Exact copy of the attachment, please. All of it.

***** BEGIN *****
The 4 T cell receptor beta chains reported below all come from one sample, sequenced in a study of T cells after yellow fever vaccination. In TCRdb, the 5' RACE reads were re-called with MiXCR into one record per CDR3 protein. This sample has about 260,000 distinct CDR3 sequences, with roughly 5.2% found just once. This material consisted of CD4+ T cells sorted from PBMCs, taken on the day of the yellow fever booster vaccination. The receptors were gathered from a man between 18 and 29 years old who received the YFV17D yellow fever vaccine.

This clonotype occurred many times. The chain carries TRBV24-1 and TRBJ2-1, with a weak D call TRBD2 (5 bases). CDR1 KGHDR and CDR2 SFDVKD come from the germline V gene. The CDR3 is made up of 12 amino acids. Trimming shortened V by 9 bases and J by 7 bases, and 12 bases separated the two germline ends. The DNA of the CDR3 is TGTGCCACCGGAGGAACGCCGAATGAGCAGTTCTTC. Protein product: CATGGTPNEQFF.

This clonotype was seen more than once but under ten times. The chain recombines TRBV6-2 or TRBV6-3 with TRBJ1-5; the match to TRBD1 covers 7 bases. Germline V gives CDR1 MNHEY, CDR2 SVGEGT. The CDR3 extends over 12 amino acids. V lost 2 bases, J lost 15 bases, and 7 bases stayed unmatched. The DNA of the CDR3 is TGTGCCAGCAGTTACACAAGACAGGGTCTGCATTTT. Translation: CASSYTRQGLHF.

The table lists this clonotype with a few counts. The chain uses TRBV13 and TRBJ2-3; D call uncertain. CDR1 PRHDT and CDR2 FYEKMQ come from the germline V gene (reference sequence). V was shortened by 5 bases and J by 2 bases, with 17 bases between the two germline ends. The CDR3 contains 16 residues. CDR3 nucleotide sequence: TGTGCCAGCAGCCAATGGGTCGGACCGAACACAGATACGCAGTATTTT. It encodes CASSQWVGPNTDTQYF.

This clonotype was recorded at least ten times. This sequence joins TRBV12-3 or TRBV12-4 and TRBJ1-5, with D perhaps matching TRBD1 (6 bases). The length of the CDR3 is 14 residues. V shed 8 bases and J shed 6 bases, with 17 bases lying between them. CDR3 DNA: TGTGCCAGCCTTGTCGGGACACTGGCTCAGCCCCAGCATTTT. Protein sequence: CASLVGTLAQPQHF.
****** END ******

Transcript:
The 4 T cell receptor beta chains reported below all come from one sample, sequenced in a study of T cells after yellow fever vaccination. In TCRdb, the 5' RACE reads were re-called with MiXCR into one record per CDR3 protein. This sample has about 260,000 distinct CDR3 sequences, with roughly 5.2% found just once. This material consisted of CD4+ T cells sorted from PBMCs, taken on the day of the yellow fever booster vaccination. The receptors were gathered from a man between 18 and 29 years old who received the YFV17D yellow fever vaccine.

This clonotype occurred many times. The chain carries TRBV24-1 and TRBJ2-1, with a weak D call TRBD2 (5 bases). CDR1 KGHDR and CDR2 SFDVKD come from the germline V gene. The CDR3 is made up of 12 amino acids. Trimming shortened V by 9 bases and J by 7 bases, and 12 bases separated the two germline ends. The DNA of the CDR3 is TGTGCCACCGGAGGAACGCCGAATGAGCAGTTCTTC. Protein product: CATGGTPNEQFF.

This clonotype was seen more than once but under ten times. The chain recombines TRBV6-2 or TRBV6-3 with TRBJ1-5; the match to TRBD1 covers 7 bases. Germline V gives CDR1 MNHEY, CDR2 SVGEGT. The CDR3 extends over 12 amino acids. V lost 2 bases, J lost 15 bases, and 7 bases stayed unmatched. The DNA of the CDR3 is TGTGCCAGCAGTTACACAAGACAGGGTCTGCATTTT. Translation: CASSYTRQGLHF.

The table lists this clonotype with a few counts. The chain uses TRBV13 and TRBJ2-3; D call uncertain. CDR1 PRHDT and CDR2 FYEKMQ come from the germline V gene (reference sequence). V was shortened by 5 bases and J by 2 bases, with 17 bases between the two germline ends. The CDR3 contains 16 residues. CDR3 nucleotide sequence: TGTGCCAGCAGCCAATGGGTCGGACCGAACACAGATACGCAGTATTTT. It encodes CASSQWVGPNTDTQYF.

This clonotype was recorded at least ten times. This sequence joins TRBV12-3 or TRBV12-4 and TRBJ1-5, with D perhaps matching TRBD1 (6 bases). The length of the CDR3 is 14 residues. V shed 8 bases and J shed 6 bases, with 17 bases lying between them. CDR3 DNA: TGTGCCAGCCTTGTCGGGACACTGGCTCAGCCCCAGCATTTT. Protein sequence: CASLVGTLAQPQHF.